Animators’ Roundtable

Animators’ Roundtable Forum: Chinese Animation and (Post)Socialism
Hong Kong University of Science and Technology
April 27-28, 2017

Films produced in socialist China (1949-1976) have often been regarded as political propaganda without much artistic creativity. Contrary to this stereotype, however, it was during these decades of “suppression of literature and arts” that Chinese animation reached a zenith of artistic splendor. The state-owned Shanghai Animation Film Studio was the only animation studio that existed during the socialist era. Dynamic and creative, it produced hundreds of high quality animated films and marked a brilliant page in the history of animation not only in China but worldwide. Although the majority of these masterpieces were made by the Shanghai Animation Film Studio during the socialist years, the studio continued its productions in the post-socialist 1980s and witnessed another artistic peak, which we can argue was actually an extension of the socialist era. The Shanghai Animation Film Studio continued to keep its socialist collective mode of production, and its accomplished animators were mainly those who matured and thrived during the socialist era.

This roundtable forum will discuss animated filmmaking in (post)socialist China from the insider perspectives of these animators. Their narratives revisit their gorgeous animation classics, reveal hidden histories and names behind the scenes, and bring us back to that unique era in a collective and nostalgic search for a glorious and irreproducible time that was once lost to history, but will now be recovered through their animated stories. Continue reading

Ai Weiwei’s Good Fences Make Good Neighbors

Source: NYT (3/26/17)
Ai Weiwei’s Latest Artwork: Building Fences Throughout New York City

A rendering of one piece in Ai Weiwei’s multipart Public Art Fund project “Good Fences Make Good Neighbors.” Credit: Ai Weiwei Studio

Ai Weiwei, the provocative Chinese artist, will build more than 100 fences and installations around New York City this fall for “Good Fences Make Good Neighbors,” one of his most large-scale public art projects to date.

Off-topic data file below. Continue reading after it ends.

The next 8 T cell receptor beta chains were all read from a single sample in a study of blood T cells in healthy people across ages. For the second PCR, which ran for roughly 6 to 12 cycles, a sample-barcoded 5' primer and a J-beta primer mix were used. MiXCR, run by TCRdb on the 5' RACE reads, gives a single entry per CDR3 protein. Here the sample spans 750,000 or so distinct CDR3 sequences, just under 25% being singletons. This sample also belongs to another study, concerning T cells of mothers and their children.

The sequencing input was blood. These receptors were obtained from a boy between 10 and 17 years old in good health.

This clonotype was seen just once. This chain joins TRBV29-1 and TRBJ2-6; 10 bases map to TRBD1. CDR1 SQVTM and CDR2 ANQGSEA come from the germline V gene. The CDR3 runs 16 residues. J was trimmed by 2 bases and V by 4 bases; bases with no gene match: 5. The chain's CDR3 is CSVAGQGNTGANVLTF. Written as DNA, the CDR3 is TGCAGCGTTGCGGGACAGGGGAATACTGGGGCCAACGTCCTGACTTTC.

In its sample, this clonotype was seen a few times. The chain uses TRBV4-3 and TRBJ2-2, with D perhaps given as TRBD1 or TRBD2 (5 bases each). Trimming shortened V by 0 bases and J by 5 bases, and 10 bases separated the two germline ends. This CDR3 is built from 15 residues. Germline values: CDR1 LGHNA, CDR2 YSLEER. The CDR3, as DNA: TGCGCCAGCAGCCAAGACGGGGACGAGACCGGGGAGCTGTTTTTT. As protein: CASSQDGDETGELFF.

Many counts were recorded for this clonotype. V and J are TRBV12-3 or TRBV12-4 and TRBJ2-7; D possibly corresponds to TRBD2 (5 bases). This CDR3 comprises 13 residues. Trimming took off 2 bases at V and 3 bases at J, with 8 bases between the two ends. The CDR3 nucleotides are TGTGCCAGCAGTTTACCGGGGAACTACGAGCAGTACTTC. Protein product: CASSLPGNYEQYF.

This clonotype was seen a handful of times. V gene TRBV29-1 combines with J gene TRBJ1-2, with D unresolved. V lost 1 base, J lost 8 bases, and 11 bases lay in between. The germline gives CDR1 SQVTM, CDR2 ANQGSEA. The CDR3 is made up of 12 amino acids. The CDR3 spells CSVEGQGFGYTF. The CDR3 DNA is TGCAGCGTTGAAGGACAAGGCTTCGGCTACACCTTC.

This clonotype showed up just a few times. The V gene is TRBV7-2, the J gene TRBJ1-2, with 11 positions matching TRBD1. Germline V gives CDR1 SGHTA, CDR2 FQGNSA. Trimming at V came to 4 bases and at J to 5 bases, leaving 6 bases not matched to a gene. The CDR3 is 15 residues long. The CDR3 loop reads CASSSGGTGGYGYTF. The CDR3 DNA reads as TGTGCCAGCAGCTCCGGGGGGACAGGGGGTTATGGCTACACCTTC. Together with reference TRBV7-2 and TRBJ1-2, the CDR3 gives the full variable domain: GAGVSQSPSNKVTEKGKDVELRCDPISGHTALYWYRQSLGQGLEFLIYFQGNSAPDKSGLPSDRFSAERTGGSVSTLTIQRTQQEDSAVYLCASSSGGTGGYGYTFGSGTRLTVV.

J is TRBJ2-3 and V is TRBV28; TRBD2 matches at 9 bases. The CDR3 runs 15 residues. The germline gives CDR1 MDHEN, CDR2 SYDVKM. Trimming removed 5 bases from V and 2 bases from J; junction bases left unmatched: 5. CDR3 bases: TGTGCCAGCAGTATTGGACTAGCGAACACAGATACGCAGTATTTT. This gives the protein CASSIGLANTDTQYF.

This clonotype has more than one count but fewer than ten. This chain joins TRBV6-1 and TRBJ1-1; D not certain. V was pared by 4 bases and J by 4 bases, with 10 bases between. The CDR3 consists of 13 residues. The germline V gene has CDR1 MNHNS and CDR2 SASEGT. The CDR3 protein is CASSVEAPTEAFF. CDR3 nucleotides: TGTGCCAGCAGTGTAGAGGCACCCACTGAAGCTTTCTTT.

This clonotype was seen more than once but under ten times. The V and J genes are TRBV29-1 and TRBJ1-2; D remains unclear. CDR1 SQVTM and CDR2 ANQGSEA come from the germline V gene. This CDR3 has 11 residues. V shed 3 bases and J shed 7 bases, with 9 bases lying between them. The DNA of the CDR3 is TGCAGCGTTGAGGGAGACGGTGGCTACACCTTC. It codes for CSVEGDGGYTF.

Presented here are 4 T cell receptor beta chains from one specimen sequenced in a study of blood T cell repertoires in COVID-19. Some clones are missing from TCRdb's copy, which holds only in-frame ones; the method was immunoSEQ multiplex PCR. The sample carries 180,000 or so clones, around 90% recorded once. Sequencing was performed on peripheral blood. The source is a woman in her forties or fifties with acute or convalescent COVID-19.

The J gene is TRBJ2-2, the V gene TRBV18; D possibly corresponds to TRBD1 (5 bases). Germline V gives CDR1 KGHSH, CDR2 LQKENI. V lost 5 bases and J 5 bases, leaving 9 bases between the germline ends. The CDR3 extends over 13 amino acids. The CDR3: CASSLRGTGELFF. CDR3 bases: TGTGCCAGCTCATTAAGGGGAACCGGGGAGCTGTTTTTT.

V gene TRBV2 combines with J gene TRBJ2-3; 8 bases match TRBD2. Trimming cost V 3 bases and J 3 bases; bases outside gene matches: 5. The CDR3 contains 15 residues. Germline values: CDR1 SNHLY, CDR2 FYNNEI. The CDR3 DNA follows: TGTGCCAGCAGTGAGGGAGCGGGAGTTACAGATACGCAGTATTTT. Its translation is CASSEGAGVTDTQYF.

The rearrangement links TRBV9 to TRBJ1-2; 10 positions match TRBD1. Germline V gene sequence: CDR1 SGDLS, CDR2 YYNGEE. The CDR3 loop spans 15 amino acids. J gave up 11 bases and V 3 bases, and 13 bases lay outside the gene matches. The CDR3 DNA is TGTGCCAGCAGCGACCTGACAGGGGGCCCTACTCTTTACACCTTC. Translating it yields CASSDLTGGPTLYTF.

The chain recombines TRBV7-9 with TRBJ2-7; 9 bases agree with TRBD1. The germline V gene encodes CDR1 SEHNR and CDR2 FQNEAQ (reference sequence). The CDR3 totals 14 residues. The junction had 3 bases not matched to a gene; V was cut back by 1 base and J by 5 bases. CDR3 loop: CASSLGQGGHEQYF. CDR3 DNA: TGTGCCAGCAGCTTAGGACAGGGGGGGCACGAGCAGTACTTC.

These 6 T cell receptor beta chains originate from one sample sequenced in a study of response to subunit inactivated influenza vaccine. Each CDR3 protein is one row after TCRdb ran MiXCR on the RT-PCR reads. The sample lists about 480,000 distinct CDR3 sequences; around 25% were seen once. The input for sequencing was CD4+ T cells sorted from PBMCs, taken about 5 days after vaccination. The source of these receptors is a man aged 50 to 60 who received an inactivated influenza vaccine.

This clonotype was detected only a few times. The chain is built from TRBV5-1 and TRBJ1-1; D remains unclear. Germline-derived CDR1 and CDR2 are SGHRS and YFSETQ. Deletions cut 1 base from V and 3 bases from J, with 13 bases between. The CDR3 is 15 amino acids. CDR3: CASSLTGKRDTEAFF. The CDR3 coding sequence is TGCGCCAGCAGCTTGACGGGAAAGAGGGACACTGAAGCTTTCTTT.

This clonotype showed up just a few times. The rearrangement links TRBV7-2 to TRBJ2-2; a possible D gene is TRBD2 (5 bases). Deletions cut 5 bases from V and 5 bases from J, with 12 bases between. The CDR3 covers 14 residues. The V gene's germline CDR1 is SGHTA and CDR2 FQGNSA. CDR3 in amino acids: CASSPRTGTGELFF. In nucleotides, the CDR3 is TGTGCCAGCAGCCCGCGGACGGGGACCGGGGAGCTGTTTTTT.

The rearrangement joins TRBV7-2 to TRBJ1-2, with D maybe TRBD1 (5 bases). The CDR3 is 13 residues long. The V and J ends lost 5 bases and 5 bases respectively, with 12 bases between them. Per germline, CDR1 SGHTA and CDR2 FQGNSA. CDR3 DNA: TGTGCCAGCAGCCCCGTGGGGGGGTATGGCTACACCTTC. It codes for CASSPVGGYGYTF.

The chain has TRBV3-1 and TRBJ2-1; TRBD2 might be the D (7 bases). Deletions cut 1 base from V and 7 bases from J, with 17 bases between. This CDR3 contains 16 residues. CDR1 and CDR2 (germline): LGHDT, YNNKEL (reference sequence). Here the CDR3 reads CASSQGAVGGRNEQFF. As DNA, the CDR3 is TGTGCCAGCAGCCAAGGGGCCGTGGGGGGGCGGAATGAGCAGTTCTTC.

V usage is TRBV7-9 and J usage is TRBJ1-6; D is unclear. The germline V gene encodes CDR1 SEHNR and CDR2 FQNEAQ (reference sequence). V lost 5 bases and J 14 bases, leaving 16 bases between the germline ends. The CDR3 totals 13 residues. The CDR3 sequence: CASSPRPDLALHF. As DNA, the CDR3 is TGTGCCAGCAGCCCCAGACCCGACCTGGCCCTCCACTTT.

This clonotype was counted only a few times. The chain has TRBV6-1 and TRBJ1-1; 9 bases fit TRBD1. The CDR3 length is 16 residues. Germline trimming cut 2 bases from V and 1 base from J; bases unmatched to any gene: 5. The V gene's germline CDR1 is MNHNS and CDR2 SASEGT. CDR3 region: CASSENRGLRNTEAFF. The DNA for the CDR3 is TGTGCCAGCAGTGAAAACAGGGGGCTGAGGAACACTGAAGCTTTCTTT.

The exhibition, which opens on Oct. 12, was commissioned by the Public Art Fund to celebrate the organization’s 40th anniversary and will comprise about 10 major fence-themed installations and scores of smaller works spread across multiple boroughs, including Manhattan, Queens and Brooklyn. Continue reading

Politics infuses art in HK

Source: NYT (3/30/17)
As Hong Kong Ponders Its Future Under Beijing, Politics Infuses Its Art

“Defense and Resistance,” on display at the Asia Society in Hong Kong, shows photographs of the artist, South Ho, walling and then unwalling himself in with bricks marked “Made in Xianggang,” the word for Hong Kong in Mandarin, spoken on the mainland. Credit: Lam Yik Fei for The New York Times

HONG KONG — As 1,194 electors were casting ballots on Sunday for Hong Kong’s next leader, Sampson Wong was tagging Facebook videos that showed city residents making breakfast, riding trains and playing with cats.

The scenes were unremarkable, and that was the point: Mr. Wong and other members of the Add Oil Team, an artists’ collective, were broadcasting the videos of people engaged in activities that did not include voting as a critique of an unrepresentative political process. “No Election in Hong Kong Now,” the title of their Facebook Live stream said. Continue reading

Art Basel HK 2017

Source: NYT (3/22/17)
Art Basel Hong Kong: Where Commerce and Creativity Meet

A browser at last year’s Art Basel Hong Kong. Credit Courtesy of Art Basel

It’s hard to imagine a place more hard-wired for commerce than Hong Kong. The territory has a history steeped in trade, from its ceding to the British at the end of the First Opium War to its return to Chinese control in 1997 with a special economic and political status engineered to further economic development.

Buying and selling made the territory what it is. Continue reading

Theater, Art, and the CR talks

Theater, Art, and the Cultural Revolution: A Presentation featuring Zheng Shengtian and Chen Xiaomei
Wednesday, March 29, 6:30-8:00pm
China Institute